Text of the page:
Saturday, July 27, 2019

Financial Accounting Theory Essay Example | Topics and Well Written Essays - 3000 words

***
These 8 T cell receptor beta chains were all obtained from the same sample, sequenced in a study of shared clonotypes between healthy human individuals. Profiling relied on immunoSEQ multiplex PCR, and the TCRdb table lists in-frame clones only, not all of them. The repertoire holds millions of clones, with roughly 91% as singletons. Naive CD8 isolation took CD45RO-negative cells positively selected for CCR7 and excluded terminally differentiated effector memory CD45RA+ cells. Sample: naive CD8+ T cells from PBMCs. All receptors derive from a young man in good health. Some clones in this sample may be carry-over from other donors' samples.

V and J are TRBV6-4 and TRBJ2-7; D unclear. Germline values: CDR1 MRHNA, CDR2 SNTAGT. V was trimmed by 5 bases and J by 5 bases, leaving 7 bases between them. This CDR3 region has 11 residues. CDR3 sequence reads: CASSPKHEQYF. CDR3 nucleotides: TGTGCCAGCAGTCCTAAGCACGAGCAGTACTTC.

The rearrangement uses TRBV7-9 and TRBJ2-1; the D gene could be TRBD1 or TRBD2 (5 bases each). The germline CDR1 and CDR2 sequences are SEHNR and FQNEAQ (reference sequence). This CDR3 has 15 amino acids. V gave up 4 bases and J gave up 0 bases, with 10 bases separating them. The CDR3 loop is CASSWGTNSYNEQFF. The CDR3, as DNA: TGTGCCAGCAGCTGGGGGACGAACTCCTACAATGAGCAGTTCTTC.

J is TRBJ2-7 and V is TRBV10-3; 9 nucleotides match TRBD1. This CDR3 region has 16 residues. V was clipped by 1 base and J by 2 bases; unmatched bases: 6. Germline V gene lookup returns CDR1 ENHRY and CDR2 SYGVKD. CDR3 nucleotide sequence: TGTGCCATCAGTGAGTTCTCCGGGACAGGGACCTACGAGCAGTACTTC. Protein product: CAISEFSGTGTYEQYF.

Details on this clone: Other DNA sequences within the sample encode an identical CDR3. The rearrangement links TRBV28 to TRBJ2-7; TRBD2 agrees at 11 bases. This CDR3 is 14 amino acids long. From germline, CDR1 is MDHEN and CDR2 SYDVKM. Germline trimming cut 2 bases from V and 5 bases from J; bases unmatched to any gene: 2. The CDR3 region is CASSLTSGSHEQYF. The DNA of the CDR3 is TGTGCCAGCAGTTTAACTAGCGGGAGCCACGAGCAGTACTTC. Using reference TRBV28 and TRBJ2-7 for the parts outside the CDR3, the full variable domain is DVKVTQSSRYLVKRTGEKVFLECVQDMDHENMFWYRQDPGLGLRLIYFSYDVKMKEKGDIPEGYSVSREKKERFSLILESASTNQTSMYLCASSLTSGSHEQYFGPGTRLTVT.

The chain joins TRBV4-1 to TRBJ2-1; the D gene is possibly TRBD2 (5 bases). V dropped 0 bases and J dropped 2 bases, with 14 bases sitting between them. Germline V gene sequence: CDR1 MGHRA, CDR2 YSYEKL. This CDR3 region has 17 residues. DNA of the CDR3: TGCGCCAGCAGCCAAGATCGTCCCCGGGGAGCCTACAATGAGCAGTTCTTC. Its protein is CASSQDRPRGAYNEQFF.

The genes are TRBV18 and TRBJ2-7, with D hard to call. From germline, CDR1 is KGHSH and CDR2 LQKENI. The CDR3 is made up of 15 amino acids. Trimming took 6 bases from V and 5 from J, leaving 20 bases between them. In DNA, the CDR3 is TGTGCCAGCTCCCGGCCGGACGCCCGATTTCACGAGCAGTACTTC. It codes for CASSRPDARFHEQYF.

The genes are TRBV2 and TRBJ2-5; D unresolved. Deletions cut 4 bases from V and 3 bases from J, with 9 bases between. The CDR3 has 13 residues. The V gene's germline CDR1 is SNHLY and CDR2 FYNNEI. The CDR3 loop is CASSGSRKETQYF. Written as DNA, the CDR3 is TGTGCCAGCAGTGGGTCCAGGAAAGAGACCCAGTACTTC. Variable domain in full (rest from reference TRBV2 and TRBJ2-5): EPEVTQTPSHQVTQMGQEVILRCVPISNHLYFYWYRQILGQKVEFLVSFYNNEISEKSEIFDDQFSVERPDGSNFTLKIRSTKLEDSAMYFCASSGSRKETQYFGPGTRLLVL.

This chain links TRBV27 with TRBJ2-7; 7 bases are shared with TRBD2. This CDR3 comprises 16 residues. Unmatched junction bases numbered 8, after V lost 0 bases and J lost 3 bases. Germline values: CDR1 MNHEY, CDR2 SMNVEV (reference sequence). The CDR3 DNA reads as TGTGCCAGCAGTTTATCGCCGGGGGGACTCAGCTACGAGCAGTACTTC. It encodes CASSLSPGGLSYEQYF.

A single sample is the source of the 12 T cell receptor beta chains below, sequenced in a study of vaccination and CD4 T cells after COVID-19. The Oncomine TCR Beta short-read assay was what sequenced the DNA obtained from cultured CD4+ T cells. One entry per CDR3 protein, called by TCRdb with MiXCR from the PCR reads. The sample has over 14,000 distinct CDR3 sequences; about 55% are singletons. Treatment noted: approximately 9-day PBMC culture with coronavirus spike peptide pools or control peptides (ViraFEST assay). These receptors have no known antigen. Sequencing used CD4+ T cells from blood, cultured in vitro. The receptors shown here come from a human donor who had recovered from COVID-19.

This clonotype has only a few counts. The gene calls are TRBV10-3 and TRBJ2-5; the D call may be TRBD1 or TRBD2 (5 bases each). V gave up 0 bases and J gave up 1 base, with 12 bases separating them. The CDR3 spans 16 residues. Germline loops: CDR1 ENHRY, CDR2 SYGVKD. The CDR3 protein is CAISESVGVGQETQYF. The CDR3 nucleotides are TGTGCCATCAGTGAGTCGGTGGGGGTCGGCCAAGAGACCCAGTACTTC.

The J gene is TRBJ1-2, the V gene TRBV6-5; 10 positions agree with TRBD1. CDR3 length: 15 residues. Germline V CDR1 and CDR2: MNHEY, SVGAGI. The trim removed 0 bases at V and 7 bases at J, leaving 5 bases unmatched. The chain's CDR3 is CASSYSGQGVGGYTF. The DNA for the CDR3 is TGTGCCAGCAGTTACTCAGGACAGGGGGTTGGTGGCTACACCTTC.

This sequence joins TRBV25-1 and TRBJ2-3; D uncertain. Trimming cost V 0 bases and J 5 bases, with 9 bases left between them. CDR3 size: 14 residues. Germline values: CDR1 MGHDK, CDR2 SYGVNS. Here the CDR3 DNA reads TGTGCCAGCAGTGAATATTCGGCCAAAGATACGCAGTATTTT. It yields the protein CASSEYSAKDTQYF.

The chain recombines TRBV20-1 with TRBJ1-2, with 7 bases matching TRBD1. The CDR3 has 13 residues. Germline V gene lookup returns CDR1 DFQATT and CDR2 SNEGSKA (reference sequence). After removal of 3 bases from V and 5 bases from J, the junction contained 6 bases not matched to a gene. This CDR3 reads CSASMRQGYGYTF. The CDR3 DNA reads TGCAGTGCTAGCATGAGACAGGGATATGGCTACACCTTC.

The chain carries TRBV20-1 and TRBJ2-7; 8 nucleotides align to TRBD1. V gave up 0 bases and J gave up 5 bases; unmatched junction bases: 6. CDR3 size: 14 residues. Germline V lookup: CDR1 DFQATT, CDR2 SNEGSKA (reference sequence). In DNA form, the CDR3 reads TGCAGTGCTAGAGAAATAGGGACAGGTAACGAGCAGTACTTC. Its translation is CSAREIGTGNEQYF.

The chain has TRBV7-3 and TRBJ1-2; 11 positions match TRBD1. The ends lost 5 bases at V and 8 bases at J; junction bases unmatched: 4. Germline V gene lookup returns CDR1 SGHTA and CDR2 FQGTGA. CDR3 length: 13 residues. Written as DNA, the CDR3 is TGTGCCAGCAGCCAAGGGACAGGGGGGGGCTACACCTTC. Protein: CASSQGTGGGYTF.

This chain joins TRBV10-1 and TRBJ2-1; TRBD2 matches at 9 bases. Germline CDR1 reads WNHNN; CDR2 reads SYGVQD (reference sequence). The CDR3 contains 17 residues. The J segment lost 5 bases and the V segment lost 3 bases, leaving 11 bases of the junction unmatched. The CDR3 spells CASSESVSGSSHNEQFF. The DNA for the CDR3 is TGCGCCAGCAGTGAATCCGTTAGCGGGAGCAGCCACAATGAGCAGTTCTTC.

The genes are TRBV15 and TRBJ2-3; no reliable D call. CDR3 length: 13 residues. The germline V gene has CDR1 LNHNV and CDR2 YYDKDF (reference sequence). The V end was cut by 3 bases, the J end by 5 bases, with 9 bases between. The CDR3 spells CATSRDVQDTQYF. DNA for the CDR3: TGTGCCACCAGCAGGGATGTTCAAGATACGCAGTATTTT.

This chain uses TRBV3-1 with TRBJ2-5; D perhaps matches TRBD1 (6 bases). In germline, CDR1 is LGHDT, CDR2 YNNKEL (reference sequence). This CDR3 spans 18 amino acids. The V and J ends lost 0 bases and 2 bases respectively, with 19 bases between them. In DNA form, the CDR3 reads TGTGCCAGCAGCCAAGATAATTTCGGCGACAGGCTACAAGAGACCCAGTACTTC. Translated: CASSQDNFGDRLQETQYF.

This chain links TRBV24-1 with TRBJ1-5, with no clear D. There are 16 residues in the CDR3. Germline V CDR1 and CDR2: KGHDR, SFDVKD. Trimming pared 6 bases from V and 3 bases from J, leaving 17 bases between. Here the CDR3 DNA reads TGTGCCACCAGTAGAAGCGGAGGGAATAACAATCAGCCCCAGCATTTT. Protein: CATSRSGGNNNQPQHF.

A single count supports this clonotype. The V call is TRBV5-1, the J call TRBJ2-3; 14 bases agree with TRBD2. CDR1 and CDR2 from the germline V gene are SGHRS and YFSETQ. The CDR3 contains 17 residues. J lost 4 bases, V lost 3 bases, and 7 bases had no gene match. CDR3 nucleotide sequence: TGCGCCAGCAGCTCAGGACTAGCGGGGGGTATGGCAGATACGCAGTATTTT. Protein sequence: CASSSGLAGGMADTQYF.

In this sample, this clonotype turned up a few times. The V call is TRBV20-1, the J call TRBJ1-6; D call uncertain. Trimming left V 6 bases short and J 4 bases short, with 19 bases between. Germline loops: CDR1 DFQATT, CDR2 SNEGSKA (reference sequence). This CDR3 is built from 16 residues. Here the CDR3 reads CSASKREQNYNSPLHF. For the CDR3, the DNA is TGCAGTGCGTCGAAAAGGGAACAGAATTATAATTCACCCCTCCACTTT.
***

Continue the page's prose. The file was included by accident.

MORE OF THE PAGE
Financial Accounting Theory - Essay Example One of the prominent implementations of accounting theory is in terms of developing normative standards. In these regards, accounting theory functions as a means of legitimizing the discipline of accounting in that articulates standards and regulations that establish public faith in the process (Deegan & Unerman 2011). Specific instances such prescriptive theories are implemented can be witnessed in terms of assets, wherein normative theories explore how these elements should be recorded (Deegan & Unerman 2011). Another such instance is prescriptive standards regarding the amount of accounting information that should be supplied to various stakeholders. In addition to normative accounting theories, there is also predictive or positivist accounting theories. Positivist theory seeks to develop predictive insights based on objective occurrences. There is an array of positivist perspectives. For instance, it’s noted that positivist theory seeks to make predications regarding the n ature of managerial compensation and accounting practices (Deegan & Unerman 2011). In these ways positivist accounting theories function both to allow investors or stakeholders increased insight into accounting motivations, as well as a means of gaining a broader understanding of financial markets as a means of contributing to more accurate normative structures. There are a number of concerns related to positivist accounting theory. To an extent I would say that I am a positivist. The notion of positivist accounting is linked to philosophical notions of theory. While one of the central tenants of positivist accounting theory is that markets are efficient, clearly this constitutes a weak version of the EMH as contained within it is the notion that corporations and accountants will act in self-interest contingent upon at times a partial understanding that accounting procedures will affect market conditions (Tinker, Merino, and Neimark 1982). I accept the notion this weak notion of EMH , with markets responding to all available information, but also recognize that in many situations human behavior plays a highly important role in security valuations. Not simply in investor behavior, but also in the self-interested behavior of accounting professionals. Considering that markets are oftentimes driven by external and internal behavioral elements the propensity of a positivist approach to accounting theory, while to a great degree fallible, nonetheless holds the propensity towards tangible and functional insight (Chua 1986). In these regards I believe that positivist theoretical explanations of accounting practices and market conditions are essential to a progressive understanding of both human behavior and market impact. Ultimately, a furthered understanding, while understandable imperfect, can still contribute to more equitable and transparent accounting practices. In these regards, I while I would not entirely refer to myself as positivist; I recognize the importanc e and effectiveness of positivist theory to the accounting profession. 2. Explain why you think regulation of financial accounting is needed or not needed. Recent occurrences in financial markets have brought to light the tremendous need for regulation of financial accounting. From an overarching qualitative perspective, one considers erroneous accounting procedures in organizations such as Enron, or the recent MF Global scandal wherein customer funds were inappropriately

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